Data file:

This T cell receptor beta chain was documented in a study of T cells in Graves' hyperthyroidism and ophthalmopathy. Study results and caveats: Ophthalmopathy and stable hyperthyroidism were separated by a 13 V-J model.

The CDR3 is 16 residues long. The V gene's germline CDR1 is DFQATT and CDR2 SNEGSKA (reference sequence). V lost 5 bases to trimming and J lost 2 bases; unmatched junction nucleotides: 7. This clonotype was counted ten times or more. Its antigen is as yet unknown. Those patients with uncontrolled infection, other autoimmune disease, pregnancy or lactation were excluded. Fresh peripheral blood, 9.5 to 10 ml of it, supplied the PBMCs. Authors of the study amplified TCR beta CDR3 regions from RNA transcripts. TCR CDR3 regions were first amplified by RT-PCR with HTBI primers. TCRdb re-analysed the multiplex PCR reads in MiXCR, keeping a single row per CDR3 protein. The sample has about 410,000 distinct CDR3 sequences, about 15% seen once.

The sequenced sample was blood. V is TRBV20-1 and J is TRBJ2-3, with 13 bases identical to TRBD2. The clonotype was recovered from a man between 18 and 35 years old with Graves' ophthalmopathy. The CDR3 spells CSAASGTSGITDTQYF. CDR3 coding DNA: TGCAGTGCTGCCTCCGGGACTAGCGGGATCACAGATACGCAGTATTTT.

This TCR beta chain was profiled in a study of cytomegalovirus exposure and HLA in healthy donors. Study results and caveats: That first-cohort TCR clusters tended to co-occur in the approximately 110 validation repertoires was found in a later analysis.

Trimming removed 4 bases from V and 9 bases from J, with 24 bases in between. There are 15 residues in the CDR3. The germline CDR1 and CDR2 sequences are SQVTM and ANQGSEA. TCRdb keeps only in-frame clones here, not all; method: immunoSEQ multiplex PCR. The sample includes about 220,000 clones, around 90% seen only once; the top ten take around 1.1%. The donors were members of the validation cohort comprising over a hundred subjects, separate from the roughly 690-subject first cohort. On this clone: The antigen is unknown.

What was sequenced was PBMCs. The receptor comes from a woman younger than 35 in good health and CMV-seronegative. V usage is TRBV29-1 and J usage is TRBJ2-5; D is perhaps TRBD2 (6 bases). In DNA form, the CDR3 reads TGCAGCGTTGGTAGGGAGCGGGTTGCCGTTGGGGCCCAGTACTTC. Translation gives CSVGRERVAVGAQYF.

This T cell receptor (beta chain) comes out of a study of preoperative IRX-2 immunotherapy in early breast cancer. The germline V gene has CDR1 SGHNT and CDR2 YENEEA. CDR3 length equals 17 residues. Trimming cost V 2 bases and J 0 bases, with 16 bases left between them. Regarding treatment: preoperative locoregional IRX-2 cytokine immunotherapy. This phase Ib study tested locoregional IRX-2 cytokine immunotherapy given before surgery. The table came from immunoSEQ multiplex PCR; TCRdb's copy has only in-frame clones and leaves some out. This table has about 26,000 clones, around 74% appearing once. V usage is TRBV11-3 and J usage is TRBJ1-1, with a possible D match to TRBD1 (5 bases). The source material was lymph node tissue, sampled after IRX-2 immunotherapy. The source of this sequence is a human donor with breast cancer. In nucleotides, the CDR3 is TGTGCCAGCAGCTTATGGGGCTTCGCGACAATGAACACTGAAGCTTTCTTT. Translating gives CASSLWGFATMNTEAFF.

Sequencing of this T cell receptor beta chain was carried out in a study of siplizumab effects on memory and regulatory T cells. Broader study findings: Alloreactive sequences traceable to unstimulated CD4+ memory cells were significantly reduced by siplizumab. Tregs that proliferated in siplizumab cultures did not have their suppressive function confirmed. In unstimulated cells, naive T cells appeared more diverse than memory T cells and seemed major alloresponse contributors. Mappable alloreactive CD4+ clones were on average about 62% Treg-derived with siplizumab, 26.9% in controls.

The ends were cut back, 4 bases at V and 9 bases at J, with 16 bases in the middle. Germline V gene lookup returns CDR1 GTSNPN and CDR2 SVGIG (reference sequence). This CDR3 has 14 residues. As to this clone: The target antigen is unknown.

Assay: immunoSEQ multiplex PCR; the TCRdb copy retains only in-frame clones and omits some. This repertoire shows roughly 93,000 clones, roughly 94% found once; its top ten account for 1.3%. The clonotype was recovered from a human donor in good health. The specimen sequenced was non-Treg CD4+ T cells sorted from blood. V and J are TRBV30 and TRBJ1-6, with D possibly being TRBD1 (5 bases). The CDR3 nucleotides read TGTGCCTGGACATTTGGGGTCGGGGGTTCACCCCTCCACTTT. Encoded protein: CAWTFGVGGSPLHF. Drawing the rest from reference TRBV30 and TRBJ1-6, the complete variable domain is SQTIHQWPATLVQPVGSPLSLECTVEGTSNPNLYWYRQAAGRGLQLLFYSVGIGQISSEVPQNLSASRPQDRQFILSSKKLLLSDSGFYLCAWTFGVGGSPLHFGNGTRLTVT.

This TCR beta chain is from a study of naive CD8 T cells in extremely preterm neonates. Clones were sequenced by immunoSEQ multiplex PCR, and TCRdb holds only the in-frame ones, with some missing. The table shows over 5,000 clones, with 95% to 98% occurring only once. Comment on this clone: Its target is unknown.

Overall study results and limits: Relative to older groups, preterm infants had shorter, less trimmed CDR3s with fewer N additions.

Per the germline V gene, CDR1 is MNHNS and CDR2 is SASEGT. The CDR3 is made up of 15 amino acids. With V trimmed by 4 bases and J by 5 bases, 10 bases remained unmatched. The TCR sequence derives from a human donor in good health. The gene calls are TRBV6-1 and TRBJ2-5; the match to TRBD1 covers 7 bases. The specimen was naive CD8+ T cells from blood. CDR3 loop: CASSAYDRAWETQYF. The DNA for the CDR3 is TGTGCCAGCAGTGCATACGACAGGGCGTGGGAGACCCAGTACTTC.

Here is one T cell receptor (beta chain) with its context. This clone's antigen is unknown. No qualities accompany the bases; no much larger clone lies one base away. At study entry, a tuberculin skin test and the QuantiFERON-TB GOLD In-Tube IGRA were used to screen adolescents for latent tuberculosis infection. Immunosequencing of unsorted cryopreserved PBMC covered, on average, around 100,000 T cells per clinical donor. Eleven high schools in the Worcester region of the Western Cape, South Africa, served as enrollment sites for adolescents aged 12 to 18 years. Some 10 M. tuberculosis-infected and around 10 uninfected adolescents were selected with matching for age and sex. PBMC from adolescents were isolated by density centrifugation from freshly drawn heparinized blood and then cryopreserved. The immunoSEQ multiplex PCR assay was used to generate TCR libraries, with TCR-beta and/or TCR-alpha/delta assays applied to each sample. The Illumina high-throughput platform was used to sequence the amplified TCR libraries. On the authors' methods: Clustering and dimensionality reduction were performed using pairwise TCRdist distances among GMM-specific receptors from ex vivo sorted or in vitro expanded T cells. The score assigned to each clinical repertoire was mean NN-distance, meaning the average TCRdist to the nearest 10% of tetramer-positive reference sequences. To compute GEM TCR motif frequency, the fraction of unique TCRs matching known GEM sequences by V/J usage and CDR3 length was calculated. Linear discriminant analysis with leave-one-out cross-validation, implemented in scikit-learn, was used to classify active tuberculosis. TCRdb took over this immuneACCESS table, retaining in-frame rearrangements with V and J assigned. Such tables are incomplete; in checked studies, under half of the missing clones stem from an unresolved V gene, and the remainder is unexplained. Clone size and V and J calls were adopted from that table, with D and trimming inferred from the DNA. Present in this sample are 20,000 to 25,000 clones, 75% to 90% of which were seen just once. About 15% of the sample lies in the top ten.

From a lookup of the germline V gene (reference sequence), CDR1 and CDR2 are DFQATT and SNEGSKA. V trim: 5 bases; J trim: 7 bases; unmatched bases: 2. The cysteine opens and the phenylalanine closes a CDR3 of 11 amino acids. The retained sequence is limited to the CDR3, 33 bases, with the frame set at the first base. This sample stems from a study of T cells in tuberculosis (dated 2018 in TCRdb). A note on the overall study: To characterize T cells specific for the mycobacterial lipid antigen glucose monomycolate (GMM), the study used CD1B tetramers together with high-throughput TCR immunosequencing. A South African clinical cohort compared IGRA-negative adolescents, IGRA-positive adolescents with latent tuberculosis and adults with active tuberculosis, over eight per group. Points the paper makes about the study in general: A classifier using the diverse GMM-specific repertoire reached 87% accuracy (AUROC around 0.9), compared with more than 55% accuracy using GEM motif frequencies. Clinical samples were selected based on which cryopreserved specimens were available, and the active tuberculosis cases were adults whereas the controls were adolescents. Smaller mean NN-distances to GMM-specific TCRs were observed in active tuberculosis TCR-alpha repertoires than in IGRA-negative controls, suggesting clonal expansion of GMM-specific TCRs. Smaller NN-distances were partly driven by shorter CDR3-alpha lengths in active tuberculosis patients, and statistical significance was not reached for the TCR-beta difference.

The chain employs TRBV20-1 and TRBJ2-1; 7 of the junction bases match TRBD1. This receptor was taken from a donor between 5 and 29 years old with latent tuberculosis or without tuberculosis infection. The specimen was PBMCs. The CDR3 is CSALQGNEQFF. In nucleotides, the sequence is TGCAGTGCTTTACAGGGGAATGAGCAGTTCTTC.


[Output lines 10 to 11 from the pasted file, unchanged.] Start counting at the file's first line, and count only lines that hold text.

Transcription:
Assay: immunoSEQ multiplex PCR; the TCRdb copy retains only in-frame clones and omits some. This repertoire shows roughly 93,000 clones, roughly 94% found once; its top ten account for 1.3%. The clonotype was recovered from a human donor in good health. The specimen sequenced was non-Treg CD4+ T cells sorted from blood. V and J are TRBV30 and TRBJ1-6, with D possibly being TRBD1 (5 bases). The CDR3 nucleotides read TGTGCCTGGACATTTGGGGTCGGGGGTTCACCCCTCCACTTT. Encoded protein: CAWTFGVGGSPLHF. Drawing the rest from reference TRBV30 and TRBJ1-6, the complete variable domain is SQTIHQWPATLVQPVGSPLSLECTVEGTSNPNLYWYRQAAGRGLQLLFYSVGIGQISSEVPQNLSASRPQDRQFILSSKKLLLSDSGFYLCAWTFGVGGSPLHFGNGTRLTVT.

This TCR beta chain is from a study of naive CD8 T cells in extremely preterm neonates. Clones were sequenced by immunoSEQ multiplex PCR, and TCRdb holds only the in-frame ones, with some missing. The table shows over 5,000 clones, with 95% to 98% occurring only once. Comment on this clone: Its target is unknown.